Internet Marketing and Crowdsourcing: What are the Limits?

Eric Barbry

Internet Marketing and Crowdsourcing: What are the Limits?

The Internet marketing industry is exploring various strategies to try to influence the behaviors of Internet users as how they behave has now become integral to the operation of a growing number of services offered by search engines (e.g. Google Suggest) and more generally social networks.

Crowdsourcing is one of the avenues used to achieve their goals: via crowdsourcing platforms, companies can pay Internet users to complete a variety of microtasks ranging from performing image recognition to translating content, clicking on “like” or posting comments.

One can easily imagine how crowdsourcing platforms can be misused to produce fake comments or harm someone’s online reputation. In France, this type of behavior constitutes unfair trade practices and is actionable under Article L 120-1 of the French Consumer Code.

If a website experienced an unexplained drop in traffic or begins to be associated with negative search suggestions or comments, it is worth taking a closer look at these platforms. In France, to record evidence and build a case, companies should have the litigious practices recorded by a competent member of the legal profession (in France a huissier will draft their findings in a report called constat).

Link: Article L 120-1 of the French Consumer Code (in French)

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Civilian Drones and Privacy Protection

Alain Bensoussan

Civilian Drones and Privacy Protection

Drones, also known as UAVs (Unmanned Aerial Vehicles) have long been confined to the military sector. But today their civilian use is growing exponentially in many areas. E-commerce giant Amazon’s recent announcement of the launch of a 30-minute package delivery service via small drones (Micro Aerial Vehicles) in the US within the next five years demonstrates the benefits of drones and showcases how enormous their potential can be.

In April 2012, France adopted regulations governing the use of drones. These regulations are implemented through the French Directorate General of Civil Aviation (DGAC).

In addition, drones equipped with a camera or a video camera must take account of the French Data Protection Act, which governs the processing of personal data and privacy rights.

CNIL, the French data protection authority, has especially been looking into UAVs that integrate different kinds of sensor as they can be powerful tools to observe, store and analyze personal data. In December 2013 it devoted a special issue of its newsletter to the topic “Drones, Innovations, Privacy and Individual Freedoms”, in which it examined the possible new forms of surveillance of individual behaviors and movements, and hence — more generally— their impact on privacy.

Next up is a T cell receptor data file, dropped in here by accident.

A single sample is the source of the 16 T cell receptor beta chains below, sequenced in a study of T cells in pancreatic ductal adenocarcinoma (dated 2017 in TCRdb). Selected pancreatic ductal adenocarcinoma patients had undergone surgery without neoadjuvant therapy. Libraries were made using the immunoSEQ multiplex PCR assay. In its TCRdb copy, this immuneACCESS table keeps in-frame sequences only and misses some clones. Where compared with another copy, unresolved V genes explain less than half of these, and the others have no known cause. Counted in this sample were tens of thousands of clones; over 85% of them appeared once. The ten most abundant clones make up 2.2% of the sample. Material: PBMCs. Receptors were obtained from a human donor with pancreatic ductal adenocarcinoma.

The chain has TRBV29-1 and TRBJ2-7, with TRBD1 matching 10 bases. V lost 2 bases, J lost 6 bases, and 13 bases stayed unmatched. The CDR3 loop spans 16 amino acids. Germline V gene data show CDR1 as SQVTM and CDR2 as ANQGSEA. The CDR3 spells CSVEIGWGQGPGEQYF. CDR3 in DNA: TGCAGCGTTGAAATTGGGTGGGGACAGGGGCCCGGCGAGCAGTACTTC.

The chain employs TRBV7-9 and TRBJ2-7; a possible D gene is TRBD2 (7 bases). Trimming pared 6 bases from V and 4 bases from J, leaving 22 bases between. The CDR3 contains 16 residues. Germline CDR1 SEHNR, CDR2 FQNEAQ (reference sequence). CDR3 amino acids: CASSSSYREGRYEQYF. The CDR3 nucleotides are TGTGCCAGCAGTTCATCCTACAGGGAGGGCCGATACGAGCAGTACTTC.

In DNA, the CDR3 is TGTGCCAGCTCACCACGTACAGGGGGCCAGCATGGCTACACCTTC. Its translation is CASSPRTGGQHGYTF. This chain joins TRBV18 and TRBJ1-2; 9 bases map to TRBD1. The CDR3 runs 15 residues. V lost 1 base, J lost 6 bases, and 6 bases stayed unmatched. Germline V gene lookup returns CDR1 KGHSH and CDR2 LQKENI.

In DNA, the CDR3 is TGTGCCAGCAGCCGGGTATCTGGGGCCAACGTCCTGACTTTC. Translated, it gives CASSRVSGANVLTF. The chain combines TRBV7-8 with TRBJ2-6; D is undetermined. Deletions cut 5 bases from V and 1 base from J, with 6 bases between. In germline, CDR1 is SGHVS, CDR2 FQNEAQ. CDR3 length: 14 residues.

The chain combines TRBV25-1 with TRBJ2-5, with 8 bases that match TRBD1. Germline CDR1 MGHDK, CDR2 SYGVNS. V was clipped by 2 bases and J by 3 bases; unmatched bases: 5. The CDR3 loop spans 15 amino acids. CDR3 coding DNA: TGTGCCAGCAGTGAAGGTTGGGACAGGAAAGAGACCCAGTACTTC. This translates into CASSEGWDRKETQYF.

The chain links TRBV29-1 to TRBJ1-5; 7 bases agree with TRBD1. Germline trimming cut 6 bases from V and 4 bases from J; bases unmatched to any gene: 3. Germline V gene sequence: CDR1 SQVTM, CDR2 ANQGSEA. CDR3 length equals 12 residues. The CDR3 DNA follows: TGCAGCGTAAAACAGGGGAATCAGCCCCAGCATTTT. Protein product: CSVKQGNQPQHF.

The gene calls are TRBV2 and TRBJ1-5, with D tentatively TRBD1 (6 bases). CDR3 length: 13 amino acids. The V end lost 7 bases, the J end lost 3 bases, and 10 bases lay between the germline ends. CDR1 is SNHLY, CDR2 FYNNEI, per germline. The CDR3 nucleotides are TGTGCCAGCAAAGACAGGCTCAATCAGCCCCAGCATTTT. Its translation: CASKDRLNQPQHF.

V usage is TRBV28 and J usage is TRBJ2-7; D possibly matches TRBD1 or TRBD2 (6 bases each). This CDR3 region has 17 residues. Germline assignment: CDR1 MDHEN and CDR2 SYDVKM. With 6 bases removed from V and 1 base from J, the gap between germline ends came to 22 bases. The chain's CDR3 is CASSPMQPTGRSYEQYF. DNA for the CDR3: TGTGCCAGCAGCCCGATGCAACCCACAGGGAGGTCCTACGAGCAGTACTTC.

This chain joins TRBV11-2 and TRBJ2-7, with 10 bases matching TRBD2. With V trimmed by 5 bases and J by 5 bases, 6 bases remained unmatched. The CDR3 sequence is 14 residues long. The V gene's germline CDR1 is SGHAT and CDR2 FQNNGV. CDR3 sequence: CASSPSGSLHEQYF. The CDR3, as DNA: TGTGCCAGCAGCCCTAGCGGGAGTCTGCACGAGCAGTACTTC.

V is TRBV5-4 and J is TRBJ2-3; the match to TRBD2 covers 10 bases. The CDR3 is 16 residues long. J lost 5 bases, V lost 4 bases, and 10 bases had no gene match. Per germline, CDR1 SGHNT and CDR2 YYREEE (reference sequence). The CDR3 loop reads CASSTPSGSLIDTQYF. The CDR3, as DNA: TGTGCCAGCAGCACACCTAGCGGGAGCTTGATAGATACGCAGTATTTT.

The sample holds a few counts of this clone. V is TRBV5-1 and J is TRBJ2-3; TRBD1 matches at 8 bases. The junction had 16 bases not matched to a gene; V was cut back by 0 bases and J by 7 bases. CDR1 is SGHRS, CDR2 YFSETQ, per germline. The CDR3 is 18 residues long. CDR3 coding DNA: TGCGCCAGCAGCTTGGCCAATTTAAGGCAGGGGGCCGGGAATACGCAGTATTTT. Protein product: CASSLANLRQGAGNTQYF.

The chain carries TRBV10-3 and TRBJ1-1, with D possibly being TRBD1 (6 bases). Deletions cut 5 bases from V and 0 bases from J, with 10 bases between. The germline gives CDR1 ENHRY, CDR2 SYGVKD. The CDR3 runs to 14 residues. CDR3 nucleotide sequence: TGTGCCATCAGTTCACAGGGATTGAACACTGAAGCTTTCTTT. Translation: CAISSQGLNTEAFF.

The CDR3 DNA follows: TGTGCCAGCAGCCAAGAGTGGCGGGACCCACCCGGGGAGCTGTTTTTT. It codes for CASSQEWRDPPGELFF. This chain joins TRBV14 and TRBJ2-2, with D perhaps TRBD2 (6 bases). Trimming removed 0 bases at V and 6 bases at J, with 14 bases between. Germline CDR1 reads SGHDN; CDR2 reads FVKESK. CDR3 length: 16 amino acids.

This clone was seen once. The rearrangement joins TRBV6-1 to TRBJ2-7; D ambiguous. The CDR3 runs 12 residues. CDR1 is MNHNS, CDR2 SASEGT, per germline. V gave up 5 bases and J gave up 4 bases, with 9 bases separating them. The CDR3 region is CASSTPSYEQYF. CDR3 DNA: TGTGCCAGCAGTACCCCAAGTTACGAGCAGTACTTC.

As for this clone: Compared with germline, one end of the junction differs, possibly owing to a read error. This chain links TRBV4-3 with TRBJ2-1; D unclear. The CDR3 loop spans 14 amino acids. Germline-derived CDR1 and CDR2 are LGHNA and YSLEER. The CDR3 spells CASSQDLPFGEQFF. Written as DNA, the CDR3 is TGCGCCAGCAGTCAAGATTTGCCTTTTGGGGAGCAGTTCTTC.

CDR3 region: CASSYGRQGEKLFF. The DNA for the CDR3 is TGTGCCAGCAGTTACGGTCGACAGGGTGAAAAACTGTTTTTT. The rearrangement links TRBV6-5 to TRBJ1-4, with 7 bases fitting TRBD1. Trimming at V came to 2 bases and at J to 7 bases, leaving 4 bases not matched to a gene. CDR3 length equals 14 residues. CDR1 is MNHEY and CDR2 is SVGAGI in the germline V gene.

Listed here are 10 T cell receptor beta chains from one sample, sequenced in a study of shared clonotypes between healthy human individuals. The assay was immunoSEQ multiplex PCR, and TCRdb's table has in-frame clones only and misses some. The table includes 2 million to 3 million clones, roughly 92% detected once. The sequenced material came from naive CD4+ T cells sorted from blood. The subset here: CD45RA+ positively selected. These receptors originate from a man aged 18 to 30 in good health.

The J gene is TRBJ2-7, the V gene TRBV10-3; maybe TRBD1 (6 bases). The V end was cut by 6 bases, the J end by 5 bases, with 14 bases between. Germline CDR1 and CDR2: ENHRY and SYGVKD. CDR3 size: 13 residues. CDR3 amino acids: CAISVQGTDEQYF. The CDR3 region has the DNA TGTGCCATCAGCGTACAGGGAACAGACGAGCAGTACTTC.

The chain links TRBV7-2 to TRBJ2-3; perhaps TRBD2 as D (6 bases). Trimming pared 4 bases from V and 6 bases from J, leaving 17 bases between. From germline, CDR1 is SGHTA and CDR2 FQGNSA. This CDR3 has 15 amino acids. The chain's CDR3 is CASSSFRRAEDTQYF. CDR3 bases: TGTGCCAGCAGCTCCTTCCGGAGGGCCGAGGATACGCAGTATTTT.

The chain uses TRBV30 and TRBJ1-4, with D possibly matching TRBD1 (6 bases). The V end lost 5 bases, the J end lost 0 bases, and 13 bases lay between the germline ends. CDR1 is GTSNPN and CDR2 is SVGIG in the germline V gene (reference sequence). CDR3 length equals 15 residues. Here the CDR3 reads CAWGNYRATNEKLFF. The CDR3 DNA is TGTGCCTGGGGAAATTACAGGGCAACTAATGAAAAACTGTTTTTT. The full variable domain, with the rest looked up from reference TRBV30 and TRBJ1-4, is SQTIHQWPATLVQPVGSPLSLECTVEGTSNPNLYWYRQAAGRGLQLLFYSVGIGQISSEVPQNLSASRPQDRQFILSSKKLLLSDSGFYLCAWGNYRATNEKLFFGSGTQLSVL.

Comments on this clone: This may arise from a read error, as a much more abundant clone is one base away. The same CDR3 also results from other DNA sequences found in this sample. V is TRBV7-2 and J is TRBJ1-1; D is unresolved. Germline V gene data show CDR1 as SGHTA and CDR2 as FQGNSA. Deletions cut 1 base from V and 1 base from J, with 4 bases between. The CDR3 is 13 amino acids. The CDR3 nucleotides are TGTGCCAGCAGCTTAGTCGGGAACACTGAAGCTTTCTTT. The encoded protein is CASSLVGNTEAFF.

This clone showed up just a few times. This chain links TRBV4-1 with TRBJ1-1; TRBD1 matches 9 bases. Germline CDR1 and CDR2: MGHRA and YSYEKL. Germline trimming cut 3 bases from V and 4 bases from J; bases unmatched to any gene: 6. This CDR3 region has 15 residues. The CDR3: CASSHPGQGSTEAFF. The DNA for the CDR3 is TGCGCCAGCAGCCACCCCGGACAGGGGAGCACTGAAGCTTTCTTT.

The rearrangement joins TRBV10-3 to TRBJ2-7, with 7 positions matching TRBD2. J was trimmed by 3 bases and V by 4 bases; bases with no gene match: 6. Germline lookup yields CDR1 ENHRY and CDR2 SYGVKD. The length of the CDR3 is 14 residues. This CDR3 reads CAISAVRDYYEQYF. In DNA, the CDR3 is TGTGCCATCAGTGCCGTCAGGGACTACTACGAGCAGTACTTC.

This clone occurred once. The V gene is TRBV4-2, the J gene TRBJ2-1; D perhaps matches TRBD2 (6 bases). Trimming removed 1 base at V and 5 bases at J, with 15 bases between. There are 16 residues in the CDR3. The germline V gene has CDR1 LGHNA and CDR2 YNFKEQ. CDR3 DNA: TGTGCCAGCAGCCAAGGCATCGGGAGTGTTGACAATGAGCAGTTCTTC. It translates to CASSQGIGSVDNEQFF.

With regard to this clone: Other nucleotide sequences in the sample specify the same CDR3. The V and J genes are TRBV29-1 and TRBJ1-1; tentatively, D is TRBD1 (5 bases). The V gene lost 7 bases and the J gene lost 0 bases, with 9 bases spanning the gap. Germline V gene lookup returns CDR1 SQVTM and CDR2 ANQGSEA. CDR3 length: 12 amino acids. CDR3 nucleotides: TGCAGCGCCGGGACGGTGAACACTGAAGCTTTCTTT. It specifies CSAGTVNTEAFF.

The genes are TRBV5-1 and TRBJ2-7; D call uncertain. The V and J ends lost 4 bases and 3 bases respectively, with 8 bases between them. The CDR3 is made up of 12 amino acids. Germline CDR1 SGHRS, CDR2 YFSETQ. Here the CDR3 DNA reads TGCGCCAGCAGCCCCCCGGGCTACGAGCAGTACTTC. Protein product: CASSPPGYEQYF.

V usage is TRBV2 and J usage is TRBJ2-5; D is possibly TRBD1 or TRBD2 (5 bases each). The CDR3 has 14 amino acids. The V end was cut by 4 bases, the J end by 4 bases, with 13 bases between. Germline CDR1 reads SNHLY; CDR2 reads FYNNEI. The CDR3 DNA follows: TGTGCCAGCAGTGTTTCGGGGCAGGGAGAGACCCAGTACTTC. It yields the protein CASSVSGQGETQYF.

This gives food for thought not only about the civilian use of UAVs, but also on the broader issue of roboethics. The CNIL’s analysis could lead to future recommendations in this area.

Link: Cnil 6th Newsletter on Innovation & Foresight (in French)

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CNIL’s Advanced Security and Privacy Risk Management Guides

Alain Bensoussan

The French data protection authority, the CNIL, recently published a translated version of its two new guides “Advanced security and Privacy risk management”.

These guides consist of :

  • A methodology for managing the risks that can affect the individuals ;
  • A catalogue of measures and best practices to treat the risks identified with the methodology.

These documents are primarily intended for use by controllers, data protection officers (DPO) and chief information security officers (CISO). They assist them in creating a rational understanding of the risks arising from the processing of personal data and to choose necessary and sufficient organizational and technical measures to protect privacy.

The two guides are available on the CNIL’s website :

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France: Dismissal for Violation of IT Policy

Alain Bensoussan

A French Court of Appeals recently confirmed the dismissal of an employee who had downloaded software not authorized by his company’s IT policy. The judges rejected the employee’s claims that the employer did not have the right to monitor his PC in his absence, reminding the employee that a professional computer had to be used strictly for professional purposes during the working hours and that an employer was therefore entitled to monitor it even without the presence of the employee.